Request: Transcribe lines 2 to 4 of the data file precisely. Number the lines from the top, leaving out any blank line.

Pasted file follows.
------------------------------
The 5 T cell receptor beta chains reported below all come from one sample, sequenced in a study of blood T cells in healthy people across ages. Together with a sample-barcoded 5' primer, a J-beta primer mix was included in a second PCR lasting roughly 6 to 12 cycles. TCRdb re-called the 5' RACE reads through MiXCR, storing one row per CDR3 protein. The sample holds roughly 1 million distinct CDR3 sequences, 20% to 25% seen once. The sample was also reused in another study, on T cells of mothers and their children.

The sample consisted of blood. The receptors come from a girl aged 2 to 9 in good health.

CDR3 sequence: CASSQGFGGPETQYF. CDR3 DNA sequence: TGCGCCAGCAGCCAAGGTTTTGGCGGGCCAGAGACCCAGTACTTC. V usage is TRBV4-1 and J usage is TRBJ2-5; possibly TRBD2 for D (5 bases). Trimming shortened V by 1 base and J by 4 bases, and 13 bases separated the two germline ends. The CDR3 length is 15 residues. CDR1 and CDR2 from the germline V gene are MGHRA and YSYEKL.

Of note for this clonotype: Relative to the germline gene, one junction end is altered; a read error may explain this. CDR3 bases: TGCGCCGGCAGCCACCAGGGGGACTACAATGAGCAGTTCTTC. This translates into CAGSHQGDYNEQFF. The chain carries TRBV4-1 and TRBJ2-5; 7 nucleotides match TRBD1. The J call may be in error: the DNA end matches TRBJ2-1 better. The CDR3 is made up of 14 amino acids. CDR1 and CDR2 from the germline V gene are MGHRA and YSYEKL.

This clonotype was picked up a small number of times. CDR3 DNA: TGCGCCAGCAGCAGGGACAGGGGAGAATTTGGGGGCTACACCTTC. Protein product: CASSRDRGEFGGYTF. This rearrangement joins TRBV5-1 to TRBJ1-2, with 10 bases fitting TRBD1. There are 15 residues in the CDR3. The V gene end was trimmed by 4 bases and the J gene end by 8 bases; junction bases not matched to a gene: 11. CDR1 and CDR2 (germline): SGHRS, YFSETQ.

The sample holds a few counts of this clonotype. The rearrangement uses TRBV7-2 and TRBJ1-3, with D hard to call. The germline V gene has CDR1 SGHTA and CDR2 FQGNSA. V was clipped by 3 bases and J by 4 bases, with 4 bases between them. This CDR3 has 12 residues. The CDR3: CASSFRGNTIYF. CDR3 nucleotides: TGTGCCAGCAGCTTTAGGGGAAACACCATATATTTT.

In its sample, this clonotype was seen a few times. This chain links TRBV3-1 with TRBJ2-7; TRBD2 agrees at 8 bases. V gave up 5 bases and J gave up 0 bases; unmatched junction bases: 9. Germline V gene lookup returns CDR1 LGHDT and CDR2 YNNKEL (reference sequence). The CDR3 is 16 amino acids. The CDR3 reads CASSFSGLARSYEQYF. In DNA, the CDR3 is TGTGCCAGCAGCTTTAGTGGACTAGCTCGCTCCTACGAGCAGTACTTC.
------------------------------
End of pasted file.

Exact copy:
The sample consisted of blood. The receptors come from a girl aged 2 to 9 in good health.

CDR3 sequence: CASSQGFGGPETQYF. CDR3 DNA sequence: TGCGCCAGCAGCCAAGGTTTTGGCGGGCCAGAGACCCAGTACTTC. V usage is TRBV4-1 and J usage is TRBJ2-5; possibly TRBD2 for D (5 bases). Trimming shortened V by 1 base and J by 4 bases, and 13 bases separated the two germline ends. The CDR3 length is 15 residues. CDR1 and CDR2 from the germline V gene are MGHRA and YSYEKL.

Of note for this clonotype: Relative to the germline gene, one junction end is altered; a read error may explain this. CDR3 bases: TGCGCCGGCAGCCACCAGGGGGACTACAATGAGCAGTTCTTC. This translates into CAGSHQGDYNEQFF. The chain carries TRBV4-1 and TRBJ2-5; 7 nucleotides match TRBD1. The J call may be in error: the DNA end matches TRBJ2-1 better. The CDR3 is made up of 14 amino acids. CDR1 and CDR2 from the germline V gene are MGHRA and YSYEKL.